LEAPing Attack Tools, Batman!

Tools designed to hack Cisco's LEAP security code are now appearing on the Web

October 15, 2003

3 Min Read
LEAPing Attack Tools, Batman!

Tools designed to hack Cisco Systems Inc.'s (Nasdaq: CSCO) Lightweight Extensible Authentication Protocol (LEAP) wireless LAN security mechanism have started to become generally available on the Web, a fact that could cause additional headaches for IT staff already nervy about the security of 802.11 networks.

Prompted by our recent story on insecurities in Cisco's proprietary protocol, a hacker emailed Unstrung to say that he had posted an attack tool designed to exploit them on the Web along with a detailed description of how it works.

Unstrung has seen the download site and the technical details of how the tool uses the challenge/response mechanism implementated in LEAP to pull the authentication information out of the data stream and then mount a so-called "dictionary attack" offline (basically running a database of words and numbers against the captured data until the right combination is found) to crack the password. Obviously, as this is a family site, we're not going to reveal the URL [ed. note: although, for a small fee...].

The hacker says he has long been aware of the possibility of using the LEAP flaw as a way to mount dictionary attacks against wireless LANs. The issue was highlighted by Joshua Wright, an information security architect from Johnson & Wales University in Providence, at the recent Unstrung conference in New York, where he mounted a demonstration of the attack using a tool he had developed himself called "AsLEAP" (see Look Before You LEAP).

"The LEAP vulnerabilities were well known by then in the underground," the hacker says.

For his part, Wright has said that he won't release the AsLEAP tool until February 2004, to give Cisco and its customers time to react. The hacker's code, however, is available now and the anonymous one says that it "allows you to perform Joshua Wright's techniques."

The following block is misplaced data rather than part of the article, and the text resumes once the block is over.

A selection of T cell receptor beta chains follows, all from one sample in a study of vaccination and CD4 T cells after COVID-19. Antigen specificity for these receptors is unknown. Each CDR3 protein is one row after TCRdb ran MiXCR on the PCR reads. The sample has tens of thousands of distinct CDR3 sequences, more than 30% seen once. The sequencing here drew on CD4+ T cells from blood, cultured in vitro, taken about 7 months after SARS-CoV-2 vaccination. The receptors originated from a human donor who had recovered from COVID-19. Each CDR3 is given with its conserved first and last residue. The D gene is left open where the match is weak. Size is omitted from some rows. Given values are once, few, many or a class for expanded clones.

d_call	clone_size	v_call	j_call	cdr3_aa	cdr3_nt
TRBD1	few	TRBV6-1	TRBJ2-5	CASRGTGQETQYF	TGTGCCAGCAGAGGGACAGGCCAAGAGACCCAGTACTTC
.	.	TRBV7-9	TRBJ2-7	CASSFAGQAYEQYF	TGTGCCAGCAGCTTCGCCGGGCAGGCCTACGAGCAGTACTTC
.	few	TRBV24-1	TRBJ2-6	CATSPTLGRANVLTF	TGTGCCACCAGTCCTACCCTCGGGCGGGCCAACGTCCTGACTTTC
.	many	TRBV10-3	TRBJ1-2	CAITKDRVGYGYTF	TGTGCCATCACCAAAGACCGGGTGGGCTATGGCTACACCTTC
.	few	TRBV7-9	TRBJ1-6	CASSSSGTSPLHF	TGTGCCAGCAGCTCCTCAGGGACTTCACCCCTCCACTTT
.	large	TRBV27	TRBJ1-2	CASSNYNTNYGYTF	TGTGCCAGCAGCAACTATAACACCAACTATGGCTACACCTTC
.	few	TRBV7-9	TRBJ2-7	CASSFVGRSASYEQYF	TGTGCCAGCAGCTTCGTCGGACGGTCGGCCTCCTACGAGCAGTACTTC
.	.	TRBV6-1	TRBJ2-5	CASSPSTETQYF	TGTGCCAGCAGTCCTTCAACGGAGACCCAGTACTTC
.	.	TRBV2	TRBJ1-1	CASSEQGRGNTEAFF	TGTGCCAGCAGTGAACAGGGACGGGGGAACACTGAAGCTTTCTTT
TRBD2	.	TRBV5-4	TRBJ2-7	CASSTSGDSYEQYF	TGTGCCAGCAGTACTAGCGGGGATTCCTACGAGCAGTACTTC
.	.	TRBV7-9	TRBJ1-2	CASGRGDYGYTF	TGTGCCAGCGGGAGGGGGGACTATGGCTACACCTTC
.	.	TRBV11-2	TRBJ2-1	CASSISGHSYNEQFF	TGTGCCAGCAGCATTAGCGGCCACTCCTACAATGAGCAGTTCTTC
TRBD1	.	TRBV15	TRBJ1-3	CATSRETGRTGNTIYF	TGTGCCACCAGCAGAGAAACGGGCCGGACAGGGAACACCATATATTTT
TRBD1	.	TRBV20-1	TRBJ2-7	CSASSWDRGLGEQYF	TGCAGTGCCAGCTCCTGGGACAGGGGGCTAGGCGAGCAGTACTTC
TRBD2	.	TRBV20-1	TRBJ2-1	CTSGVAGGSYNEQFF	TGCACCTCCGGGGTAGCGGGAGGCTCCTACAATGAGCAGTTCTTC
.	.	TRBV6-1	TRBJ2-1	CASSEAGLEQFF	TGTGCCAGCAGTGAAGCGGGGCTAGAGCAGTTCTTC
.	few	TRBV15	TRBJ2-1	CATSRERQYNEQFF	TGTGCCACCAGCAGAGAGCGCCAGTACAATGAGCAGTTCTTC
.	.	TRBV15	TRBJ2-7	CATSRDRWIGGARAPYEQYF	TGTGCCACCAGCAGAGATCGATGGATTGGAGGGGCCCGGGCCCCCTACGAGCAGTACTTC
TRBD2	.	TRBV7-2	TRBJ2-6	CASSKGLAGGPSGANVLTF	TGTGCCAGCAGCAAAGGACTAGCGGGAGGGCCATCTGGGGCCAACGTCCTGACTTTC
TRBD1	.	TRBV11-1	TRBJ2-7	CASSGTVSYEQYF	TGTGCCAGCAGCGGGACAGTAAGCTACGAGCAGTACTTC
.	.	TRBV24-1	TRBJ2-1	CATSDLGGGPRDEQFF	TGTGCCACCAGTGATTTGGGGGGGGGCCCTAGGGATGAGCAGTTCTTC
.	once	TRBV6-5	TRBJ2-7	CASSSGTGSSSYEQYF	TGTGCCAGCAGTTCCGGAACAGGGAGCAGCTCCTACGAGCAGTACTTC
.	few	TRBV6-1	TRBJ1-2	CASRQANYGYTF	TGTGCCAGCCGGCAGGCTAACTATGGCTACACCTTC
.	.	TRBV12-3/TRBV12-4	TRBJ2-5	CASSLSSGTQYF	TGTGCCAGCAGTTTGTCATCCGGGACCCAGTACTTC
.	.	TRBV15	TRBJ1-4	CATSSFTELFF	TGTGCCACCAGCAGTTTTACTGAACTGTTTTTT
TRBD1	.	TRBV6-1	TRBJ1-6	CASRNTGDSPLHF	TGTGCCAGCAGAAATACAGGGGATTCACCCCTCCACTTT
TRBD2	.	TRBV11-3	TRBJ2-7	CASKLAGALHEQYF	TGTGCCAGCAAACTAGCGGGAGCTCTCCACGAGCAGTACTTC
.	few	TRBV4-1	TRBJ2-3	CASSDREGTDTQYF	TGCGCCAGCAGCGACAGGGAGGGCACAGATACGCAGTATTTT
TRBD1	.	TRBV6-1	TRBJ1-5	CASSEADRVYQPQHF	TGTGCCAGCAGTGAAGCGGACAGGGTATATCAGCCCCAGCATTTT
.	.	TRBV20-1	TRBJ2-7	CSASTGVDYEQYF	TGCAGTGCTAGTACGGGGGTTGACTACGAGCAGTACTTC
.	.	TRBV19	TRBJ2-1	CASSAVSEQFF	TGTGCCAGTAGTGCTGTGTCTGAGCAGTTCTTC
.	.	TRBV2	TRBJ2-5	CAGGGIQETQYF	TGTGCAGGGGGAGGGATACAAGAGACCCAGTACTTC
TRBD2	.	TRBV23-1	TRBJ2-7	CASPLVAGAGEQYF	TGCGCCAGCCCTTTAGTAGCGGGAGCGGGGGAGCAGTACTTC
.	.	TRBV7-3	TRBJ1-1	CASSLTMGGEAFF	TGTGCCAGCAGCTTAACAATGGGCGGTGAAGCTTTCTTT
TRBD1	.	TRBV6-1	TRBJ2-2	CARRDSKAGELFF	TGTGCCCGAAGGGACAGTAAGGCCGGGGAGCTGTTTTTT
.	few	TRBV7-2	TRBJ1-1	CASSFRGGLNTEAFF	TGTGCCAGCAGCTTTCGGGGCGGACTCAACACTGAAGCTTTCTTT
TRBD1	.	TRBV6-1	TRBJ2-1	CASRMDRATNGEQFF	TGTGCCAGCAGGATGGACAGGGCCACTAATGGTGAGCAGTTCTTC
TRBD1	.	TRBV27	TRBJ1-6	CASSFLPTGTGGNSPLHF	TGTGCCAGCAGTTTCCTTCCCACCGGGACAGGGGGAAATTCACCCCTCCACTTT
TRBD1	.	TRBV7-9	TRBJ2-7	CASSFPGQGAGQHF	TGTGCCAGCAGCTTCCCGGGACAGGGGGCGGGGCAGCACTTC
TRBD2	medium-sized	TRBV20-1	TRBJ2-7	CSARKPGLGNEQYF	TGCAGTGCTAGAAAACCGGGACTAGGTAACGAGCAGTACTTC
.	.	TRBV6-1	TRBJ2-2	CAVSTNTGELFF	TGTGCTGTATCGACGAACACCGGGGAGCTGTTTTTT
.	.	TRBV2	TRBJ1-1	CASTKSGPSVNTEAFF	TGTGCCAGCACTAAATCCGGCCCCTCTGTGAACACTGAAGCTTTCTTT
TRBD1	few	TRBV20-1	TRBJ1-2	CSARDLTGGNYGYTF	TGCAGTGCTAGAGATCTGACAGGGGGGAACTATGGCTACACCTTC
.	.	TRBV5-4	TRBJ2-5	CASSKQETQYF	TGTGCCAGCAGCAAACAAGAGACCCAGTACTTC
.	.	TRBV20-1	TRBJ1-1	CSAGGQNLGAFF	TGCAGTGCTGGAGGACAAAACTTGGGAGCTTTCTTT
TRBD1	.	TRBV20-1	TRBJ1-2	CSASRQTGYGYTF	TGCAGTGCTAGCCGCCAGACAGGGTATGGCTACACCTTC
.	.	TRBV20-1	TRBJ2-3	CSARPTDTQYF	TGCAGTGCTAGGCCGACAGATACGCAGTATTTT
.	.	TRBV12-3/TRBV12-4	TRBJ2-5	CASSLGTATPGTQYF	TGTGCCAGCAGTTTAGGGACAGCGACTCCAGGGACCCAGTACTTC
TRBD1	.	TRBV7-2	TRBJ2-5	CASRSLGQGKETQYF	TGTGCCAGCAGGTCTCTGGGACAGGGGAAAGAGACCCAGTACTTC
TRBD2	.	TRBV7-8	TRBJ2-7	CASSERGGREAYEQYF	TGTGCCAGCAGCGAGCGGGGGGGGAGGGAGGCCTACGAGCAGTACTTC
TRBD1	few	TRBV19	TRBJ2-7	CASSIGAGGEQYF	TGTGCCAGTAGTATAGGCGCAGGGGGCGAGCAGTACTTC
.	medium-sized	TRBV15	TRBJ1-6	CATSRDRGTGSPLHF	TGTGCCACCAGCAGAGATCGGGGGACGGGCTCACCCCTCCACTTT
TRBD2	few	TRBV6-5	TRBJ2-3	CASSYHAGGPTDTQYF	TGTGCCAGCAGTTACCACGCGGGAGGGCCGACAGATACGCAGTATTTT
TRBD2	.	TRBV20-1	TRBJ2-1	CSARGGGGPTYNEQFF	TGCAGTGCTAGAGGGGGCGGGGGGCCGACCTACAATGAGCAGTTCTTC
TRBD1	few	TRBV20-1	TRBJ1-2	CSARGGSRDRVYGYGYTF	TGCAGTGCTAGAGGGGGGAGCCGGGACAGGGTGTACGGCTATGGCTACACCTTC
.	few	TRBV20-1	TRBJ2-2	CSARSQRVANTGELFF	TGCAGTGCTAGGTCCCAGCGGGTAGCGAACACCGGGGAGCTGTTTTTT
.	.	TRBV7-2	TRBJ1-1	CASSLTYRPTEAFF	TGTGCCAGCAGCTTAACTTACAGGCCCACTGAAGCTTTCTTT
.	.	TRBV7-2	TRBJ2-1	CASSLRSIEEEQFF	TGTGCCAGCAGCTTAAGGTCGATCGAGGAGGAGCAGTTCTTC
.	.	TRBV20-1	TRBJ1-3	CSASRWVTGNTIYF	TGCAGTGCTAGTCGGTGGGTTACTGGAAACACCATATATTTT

To combat such attacks, Cisco recommends that IT staff implement "strong password policies." This means using 10-character passwords, a mixture of alphanumeric characters in both upper and lower case and choosing words that aren't in the dictionary, according to Ron Seide, product line manager at Cisco's wireless LAN business unit.

Cisco is working on a software upgrade to the LEAP code that is expected to hit in March 2004. However, Seide and his cohort Chris Bolinger, a manager of product marketing in the unit, were unable to reveal many details, other than describing it as "a generic software update."

"We're still working with partners and reviewing our options," says Seide. Many vendors have implemented LEAP as part of the Cisco Compatible Extensions (CCX) program (see Cisco Bolsters Its WLAN Hand).

However, Bolinger is happy to say what won't be in the upgrade. Some analysts, he notes, have suggested a policy that would limit the number of log-in attempts a user is allowed. This may work against an online attack, Bolinger notes, but would be useless against an offline attack, where the hacker has already grabbed the data he or she needs and can crack the password at their leisure (although in Wright's AsLEAP demonstration the tool typically took seconds or minutes to finish its task anyway). Furthermore, Seide cautions against the notion that any password-based protection can be totally secure. "We don't want to send out the message that there's a magic bullet coming out in March," he says.

In fact, Cisco is pushing Protected Extensible Authentication Protocol (PEAP) -- the protocol Cisco co-authored with Microsoft Corp. (Nasdaq: MSFT) -- as a potential upgrade path for LEAP. PEAP uses "trusted certificates" on both the client device and backend, rather than passwords, to authenticate users on an 802.11 network.

However, Bolinger figures PEAP may not be ideal for every company, as there will be those that don't want to implement a certificate-based public key infrastructure (PKI) system on their networks.

— Dan Jones, Senior Editor, Unstrung

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